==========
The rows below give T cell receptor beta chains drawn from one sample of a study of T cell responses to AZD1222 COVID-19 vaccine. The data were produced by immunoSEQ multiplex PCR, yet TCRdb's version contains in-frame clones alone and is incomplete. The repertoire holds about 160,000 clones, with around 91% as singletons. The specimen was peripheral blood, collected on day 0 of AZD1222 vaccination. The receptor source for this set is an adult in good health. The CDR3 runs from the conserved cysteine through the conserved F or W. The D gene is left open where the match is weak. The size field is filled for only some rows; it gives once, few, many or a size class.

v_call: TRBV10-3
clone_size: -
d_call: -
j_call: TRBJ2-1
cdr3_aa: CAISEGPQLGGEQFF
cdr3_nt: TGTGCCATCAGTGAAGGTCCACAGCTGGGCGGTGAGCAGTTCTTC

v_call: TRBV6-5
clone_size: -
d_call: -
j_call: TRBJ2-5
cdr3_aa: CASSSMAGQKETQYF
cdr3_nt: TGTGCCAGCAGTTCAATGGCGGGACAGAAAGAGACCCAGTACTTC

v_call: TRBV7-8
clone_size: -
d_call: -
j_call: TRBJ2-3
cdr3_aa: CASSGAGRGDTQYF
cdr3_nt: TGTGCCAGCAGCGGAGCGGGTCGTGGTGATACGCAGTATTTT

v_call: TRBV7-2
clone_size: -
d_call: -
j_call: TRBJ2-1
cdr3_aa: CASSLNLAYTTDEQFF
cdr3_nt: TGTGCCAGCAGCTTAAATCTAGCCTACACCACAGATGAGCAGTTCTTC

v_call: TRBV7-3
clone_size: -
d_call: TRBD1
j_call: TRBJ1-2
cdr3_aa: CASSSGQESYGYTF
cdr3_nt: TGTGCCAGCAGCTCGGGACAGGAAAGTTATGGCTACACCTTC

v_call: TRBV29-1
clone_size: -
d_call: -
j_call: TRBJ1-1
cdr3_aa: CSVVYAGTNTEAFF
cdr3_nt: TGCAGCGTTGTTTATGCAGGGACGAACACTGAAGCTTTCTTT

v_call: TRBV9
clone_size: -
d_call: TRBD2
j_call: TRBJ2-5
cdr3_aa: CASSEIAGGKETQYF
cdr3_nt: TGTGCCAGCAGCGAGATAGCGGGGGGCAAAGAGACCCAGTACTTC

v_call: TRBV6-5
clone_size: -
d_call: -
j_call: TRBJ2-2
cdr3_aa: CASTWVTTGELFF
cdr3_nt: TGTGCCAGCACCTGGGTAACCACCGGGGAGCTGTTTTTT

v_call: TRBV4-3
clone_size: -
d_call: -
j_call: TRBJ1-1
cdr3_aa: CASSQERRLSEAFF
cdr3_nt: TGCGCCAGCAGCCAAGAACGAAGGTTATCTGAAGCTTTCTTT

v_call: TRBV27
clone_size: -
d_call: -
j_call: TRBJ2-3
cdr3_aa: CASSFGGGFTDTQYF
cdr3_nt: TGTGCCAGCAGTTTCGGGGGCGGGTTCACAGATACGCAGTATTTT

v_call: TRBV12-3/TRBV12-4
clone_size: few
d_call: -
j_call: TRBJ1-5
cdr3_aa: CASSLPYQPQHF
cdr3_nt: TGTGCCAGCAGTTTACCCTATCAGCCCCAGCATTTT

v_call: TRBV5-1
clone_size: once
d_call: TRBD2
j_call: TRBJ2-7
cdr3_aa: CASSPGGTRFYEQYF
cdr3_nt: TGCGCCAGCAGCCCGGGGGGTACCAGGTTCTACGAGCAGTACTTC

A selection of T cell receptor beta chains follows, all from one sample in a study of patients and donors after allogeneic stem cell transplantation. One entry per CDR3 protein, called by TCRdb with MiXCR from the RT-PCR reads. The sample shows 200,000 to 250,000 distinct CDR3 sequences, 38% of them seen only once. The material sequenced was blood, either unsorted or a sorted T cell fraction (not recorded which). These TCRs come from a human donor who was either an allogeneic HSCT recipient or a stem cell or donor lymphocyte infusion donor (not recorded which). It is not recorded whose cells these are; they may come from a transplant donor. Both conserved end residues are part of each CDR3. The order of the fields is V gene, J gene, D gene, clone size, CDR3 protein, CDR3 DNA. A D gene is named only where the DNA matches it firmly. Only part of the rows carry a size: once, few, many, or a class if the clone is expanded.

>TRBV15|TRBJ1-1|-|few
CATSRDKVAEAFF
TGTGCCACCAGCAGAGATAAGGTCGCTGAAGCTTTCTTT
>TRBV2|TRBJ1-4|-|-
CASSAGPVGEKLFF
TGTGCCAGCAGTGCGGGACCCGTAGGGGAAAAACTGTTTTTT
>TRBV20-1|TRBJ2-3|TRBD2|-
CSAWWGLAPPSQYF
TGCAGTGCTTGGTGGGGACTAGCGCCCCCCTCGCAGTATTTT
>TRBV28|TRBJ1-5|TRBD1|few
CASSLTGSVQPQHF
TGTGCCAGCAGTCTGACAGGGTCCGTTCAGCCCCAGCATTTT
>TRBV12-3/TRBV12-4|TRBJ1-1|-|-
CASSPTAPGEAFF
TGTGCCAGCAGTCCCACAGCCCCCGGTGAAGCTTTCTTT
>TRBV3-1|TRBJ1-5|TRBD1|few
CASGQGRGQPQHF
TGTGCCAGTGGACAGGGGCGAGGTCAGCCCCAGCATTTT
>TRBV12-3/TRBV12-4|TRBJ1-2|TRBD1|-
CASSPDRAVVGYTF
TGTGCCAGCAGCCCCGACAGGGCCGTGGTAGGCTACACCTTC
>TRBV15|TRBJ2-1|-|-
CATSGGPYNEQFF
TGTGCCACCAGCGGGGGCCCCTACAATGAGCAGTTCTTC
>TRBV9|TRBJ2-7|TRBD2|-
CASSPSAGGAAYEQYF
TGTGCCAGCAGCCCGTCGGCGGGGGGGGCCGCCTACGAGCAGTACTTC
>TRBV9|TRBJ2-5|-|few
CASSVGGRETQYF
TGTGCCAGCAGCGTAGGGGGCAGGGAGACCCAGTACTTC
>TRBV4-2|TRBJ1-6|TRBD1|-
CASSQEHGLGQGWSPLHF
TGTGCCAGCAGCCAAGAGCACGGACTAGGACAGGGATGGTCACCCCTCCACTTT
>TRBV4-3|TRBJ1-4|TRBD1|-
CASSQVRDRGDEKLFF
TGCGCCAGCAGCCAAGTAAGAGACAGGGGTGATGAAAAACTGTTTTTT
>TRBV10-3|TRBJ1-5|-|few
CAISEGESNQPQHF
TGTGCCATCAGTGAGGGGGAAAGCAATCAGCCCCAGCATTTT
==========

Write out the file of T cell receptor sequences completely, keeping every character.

The rows below give T cell receptor beta chains drawn from one sample of a study of T cell responses to AZD1222 COVID-19 vaccine. The data were produced by immunoSEQ multiplex PCR, yet TCRdb's version contains in-frame clones alone and is incomplete. The repertoire holds about 160,000 clones, with around 91% as singletons. The specimen was peripheral blood, collected on day 0 of AZD1222 vaccination. The receptor source for this set is an adult in good health. The CDR3 runs from the conserved cysteine through the conserved F or W. The D gene is left open where the match is weak. The size field is filled for only some rows; it gives once, few, many or a size class.

v_call: TRBV10-3
clone_size: -
d_call: -
j_call: TRBJ2-1
cdr3_aa: CAISEGPQLGGEQFF
cdr3_nt: TGTGCCATCAGTGAAGGTCCACAGCTGGGCGGTGAGCAGTTCTTC

v_call: TRBV6-5
clone_size: -
d_call: -
j_call: TRBJ2-5
cdr3_aa: CASSSMAGQKETQYF
cdr3_nt: TGTGCCAGCAGTTCAATGGCGGGACAGAAAGAGACCCAGTACTTC

v_call: TRBV7-8
clone_size: -
d_call: -
j_call: TRBJ2-3
cdr3_aa: CASSGAGRGDTQYF
cdr3_nt: TGTGCCAGCAGCGGAGCGGGTCGTGGTGATACGCAGTATTTT

v_call: TRBV7-2
clone_size: -
d_call: -
j_call: TRBJ2-1
cdr3_aa: CASSLNLAYTTDEQFF
cdr3_nt: TGTGCCAGCAGCTTAAATCTAGCCTACACCACAGATGAGCAGTTCTTC

v_call: TRBV7-3
clone_size: -
d_call: TRBD1
j_call: TRBJ1-2
cdr3_aa: CASSSGQESYGYTF
cdr3_nt: TGTGCCAGCAGCTCGGGACAGGAAAGTTATGGCTACACCTTC

v_call: TRBV29-1
clone_size: -
d_call: -
j_call: TRBJ1-1
cdr3_aa: CSVVYAGTNTEAFF
cdr3_nt: TGCAGCGTTGTTTATGCAGGGACGAACACTGAAGCTTTCTTT

v_call: TRBV9
clone_size: -
d_call: TRBD2
j_call: TRBJ2-5
cdr3_aa: CASSEIAGGKETQYF
cdr3_nt: TGTGCCAGCAGCGAGATAGCGGGGGGCAAAGAGACCCAGTACTTC

v_call: TRBV6-5
clone_size: -
d_call: -
j_call: TRBJ2-2
cdr3_aa: CASTWVTTGELFF
cdr3_nt: TGTGCCAGCACCTGGGTAACCACCGGGGAGCTGTTTTTT

v_call: TRBV4-3
clone_size: -
d_call: -
j_call: TRBJ1-1
cdr3_aa: CASSQERRLSEAFF
cdr3_nt: TGCGCCAGCAGCCAAGAACGAAGGTTATCTGAAGCTTTCTTT

v_call: TRBV27
clone_size: -
d_call: -
j_call: TRBJ2-3
cdr3_aa: CASSFGGGFTDTQYF
cdr3_nt: TGTGCCAGCAGTTTCGGGGGCGGGTTCACAGATACGCAGTATTTT

v_call: TRBV12-3/TRBV12-4
clone_size: few
d_call: -
j_call: TRBJ1-5
cdr3_aa: CASSLPYQPQHF
cdr3_nt: TGTGCCAGCAGTTTACCCTATCAGCCCCAGCATTTT

v_call: TRBV5-1
clone_size: once
d_call: TRBD2
j_call: TRBJ2-7
cdr3_aa: CASSPGGTRFYEQYF
cdr3_nt: TGCGCCAGCAGCCCGGGGGGTACCAGGTTCTACGAGCAGTACTTC

A selection of T cell receptor beta chains follows, all from one sample in a study of patients and donors after allogeneic stem cell transplantation. One entry per CDR3 protein, called by TCRdb with MiXCR from the RT-PCR reads. The sample shows 200,000 to 250,000 distinct CDR3 sequences, 38% of them seen only once. The material sequenced was blood, either unsorted or a sorted T cell fraction (not recorded which). These TCRs come from a human donor who was either an allogeneic HSCT recipient or a stem cell or donor lymphocyte infusion donor (not recorded which). It is not recorded whose cells these are; they may come from a transplant donor. Both conserved end residues are part of each CDR3. The order of the fields is V gene, J gene, D gene, clone size, CDR3 protein, CDR3 DNA. A D gene is named only where the DNA matches it firmly. Only part of the rows carry a size: once, few, many, or a class if the clone is expanded.

>TRBV15|TRBJ1-1|-|few
CATSRDKVAEAFF
TGTGCCACCAGCAGAGATAAGGTCGCTGAAGCTTTCTTT
>TRBV2|TRBJ1-4|-|-
CASSAGPVGEKLFF
TGTGCCAGCAGTGCGGGACCCGTAGGGGAAAAACTGTTTTTT
>TRBV20-1|TRBJ2-3|TRBD2|-
CSAWWGLAPPSQYF
TGCAGTGCTTGGTGGGGACTAGCGCCCCCCTCGCAGTATTTT
>TRBV28|TRBJ1-5|TRBD1|few
CASSLTGSVQPQHF
TGTGCCAGCAGTCTGACAGGGTCCGTTCAGCCCCAGCATTTT
>TRBV12-3/TRBV12-4|TRBJ1-1|-|-
CASSPTAPGEAFF
TGTGCCAGCAGTCCCACAGCCCCCGGTGAAGCTTTCTTT
>TRBV3-1|TRBJ1-5|TRBD1|few
CASGQGRGQPQHF
TGTGCCAGTGGACAGGGGCGAGGTCAGCCCCAGCATTTT
>TRBV12-3/TRBV12-4|TRBJ1-2|TRBD1|-
CASSPDRAVVGYTF
TGTGCCAGCAGCCCCGACAGGGCCGTGGTAGGCTACACCTTC
>TRBV15|TRBJ2-1|-|-
CATSGGPYNEQFF
TGTGCCACCAGCGGGGGCCCCTACAATGAGCAGTTCTTC
>TRBV9|TRBJ2-7|TRBD2|-
CASSPSAGGAAYEQYF
TGTGCCAGCAGCCCGTCGGCGGGGGGGGCCGCCTACGAGCAGTACTTC
>TRBV9|TRBJ2-5|-|few
CASSVGGRETQYF
TGTGCCAGCAGCGTAGGGGGCAGGGAGACCCAGTACTTC
>TRBV4-2|TRBJ1-6|TRBD1|-
CASSQEHGLGQGWSPLHF
TGTGCCAGCAGCCAAGAGCACGGACTAGGACAGGGATGGTCACCCCTCCACTTT
>TRBV4-3|TRBJ1-4|TRBD1|-
CASSQVRDRGDEKLFF
TGCGCCAGCAGCCAAGTAAGAGACAGGGGTGATGAAAAACTGTTTTTT
>TRBV10-3|TRBJ1-5|-|few
CAISEGESNQPQHF
TGTGCCATCAGTGAGGGGGAAAGCAATCAGCCCCAGCATTTT